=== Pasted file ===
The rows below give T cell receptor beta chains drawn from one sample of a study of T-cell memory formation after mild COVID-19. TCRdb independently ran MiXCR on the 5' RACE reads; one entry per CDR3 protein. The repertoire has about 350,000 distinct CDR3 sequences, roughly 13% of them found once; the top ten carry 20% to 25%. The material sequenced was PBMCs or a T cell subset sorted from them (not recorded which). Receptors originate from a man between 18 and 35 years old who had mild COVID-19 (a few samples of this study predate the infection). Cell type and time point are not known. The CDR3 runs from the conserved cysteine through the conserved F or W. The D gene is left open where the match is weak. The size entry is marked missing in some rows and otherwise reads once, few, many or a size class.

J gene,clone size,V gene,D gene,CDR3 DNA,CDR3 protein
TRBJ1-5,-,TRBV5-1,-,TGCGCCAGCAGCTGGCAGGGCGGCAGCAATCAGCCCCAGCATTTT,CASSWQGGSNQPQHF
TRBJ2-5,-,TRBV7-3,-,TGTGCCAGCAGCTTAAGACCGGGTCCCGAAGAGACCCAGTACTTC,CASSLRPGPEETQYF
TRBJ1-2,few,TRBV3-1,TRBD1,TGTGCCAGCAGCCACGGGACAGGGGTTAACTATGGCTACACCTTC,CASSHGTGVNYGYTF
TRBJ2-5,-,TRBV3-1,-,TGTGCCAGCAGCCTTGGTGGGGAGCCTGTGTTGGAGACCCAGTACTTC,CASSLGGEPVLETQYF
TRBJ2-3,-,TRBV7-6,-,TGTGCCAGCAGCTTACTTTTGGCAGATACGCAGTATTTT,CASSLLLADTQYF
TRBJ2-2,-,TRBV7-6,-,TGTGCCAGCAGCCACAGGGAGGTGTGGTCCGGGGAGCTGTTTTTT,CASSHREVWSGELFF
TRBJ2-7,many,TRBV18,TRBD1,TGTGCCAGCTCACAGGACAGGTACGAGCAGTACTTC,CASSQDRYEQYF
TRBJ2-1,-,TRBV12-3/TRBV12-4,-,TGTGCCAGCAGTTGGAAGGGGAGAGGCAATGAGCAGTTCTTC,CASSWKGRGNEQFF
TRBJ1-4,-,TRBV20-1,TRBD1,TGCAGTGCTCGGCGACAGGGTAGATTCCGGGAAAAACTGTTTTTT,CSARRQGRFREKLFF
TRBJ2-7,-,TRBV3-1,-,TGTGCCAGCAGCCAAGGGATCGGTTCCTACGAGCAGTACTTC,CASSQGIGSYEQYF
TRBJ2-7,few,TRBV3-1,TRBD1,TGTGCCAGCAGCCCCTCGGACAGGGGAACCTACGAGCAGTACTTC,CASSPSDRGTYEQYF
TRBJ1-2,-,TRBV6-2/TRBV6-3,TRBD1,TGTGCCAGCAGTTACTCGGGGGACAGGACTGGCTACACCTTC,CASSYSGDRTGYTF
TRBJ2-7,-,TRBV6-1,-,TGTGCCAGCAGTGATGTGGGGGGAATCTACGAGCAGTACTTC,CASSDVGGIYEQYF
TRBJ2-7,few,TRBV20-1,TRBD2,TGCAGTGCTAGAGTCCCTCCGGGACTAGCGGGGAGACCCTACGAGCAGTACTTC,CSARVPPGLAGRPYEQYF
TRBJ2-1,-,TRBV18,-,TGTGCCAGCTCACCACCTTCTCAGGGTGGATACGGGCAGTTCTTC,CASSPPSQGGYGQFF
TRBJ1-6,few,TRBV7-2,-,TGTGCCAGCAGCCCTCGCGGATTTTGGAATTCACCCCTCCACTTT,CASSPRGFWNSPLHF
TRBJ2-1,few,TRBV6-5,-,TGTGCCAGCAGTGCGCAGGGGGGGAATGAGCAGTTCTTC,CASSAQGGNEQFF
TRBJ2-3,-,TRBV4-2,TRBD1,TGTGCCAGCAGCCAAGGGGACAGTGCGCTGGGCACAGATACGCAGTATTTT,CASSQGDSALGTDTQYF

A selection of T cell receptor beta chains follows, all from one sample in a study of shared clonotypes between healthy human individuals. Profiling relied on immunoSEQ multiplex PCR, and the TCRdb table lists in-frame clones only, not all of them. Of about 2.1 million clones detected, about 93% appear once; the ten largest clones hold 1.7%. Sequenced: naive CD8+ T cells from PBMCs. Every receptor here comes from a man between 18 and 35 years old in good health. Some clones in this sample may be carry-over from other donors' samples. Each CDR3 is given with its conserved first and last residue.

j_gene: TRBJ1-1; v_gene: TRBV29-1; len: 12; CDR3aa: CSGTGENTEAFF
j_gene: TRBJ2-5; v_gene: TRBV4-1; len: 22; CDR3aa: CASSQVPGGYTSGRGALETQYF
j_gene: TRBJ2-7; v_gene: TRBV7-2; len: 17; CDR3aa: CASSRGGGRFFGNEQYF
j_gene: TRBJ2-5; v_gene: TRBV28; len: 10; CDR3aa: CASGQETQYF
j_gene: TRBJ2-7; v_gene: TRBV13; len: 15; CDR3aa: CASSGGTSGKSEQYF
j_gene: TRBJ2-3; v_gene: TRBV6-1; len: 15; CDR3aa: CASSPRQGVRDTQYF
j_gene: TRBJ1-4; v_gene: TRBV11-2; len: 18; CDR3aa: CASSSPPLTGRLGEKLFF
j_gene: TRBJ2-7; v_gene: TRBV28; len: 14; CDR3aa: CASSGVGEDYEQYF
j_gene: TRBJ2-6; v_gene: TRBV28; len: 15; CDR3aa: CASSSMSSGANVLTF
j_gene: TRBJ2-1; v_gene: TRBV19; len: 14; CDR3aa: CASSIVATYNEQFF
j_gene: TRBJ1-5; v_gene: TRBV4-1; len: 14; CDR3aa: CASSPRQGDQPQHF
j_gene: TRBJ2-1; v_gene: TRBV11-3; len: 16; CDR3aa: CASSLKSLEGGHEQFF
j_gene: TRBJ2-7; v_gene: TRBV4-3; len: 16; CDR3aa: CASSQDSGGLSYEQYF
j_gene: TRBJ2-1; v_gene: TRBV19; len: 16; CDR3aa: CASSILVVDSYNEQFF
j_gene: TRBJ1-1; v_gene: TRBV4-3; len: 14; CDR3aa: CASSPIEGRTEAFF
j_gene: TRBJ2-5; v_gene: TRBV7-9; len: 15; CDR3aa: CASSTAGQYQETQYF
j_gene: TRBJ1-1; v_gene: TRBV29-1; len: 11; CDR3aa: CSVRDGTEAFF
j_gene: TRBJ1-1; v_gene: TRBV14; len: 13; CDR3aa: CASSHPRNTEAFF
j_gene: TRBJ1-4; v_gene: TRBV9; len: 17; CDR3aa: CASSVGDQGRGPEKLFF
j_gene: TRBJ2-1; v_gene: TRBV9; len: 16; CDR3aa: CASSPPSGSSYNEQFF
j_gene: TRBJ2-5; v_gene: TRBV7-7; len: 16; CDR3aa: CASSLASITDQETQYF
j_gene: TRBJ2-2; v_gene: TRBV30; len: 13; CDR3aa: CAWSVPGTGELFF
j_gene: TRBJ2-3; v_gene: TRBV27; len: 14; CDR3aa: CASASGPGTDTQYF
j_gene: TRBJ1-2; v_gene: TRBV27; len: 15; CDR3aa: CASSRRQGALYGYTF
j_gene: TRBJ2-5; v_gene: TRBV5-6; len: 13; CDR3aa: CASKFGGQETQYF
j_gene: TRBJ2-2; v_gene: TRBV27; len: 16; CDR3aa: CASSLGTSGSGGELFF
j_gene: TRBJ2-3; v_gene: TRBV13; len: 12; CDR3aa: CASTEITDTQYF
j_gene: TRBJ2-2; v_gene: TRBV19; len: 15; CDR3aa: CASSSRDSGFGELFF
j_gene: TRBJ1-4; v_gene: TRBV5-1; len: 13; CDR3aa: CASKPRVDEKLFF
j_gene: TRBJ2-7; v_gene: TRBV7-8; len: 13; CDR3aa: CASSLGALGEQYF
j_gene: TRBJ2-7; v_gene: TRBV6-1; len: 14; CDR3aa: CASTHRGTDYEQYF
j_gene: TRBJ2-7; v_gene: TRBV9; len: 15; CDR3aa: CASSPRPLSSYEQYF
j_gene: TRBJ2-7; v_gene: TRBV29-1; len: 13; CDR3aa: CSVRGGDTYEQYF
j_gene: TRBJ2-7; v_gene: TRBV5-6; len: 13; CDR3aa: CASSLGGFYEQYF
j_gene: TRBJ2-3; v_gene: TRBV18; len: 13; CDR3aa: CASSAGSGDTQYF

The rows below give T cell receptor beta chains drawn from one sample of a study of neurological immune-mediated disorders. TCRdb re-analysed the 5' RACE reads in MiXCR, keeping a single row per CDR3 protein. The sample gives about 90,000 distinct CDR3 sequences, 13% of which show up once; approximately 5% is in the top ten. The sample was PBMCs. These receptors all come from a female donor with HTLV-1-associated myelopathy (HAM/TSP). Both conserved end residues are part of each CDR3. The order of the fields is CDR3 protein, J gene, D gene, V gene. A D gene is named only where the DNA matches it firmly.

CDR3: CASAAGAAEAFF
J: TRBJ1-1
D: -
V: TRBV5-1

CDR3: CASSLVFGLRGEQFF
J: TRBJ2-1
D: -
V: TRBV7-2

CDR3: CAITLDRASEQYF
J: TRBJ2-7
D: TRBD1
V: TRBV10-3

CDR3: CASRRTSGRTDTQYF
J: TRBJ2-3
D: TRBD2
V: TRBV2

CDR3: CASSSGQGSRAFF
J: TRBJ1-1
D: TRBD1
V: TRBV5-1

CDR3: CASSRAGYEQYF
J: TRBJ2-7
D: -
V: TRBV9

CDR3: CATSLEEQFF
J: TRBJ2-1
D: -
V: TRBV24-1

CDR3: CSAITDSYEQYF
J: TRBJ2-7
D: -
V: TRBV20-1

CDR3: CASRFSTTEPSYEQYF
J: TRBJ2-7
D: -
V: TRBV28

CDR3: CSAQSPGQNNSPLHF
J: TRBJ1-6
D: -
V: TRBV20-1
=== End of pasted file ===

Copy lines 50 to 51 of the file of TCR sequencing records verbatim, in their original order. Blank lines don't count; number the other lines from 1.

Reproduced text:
j_gene: TRBJ1-4; v_gene: TRBV5-1; len: 13; CDR3aa: CASKPRVDEKLFF
j_gene: TRBJ2-7; v_gene: TRBV7-8; len: 13; CDR3aa: CASSLGALGEQYF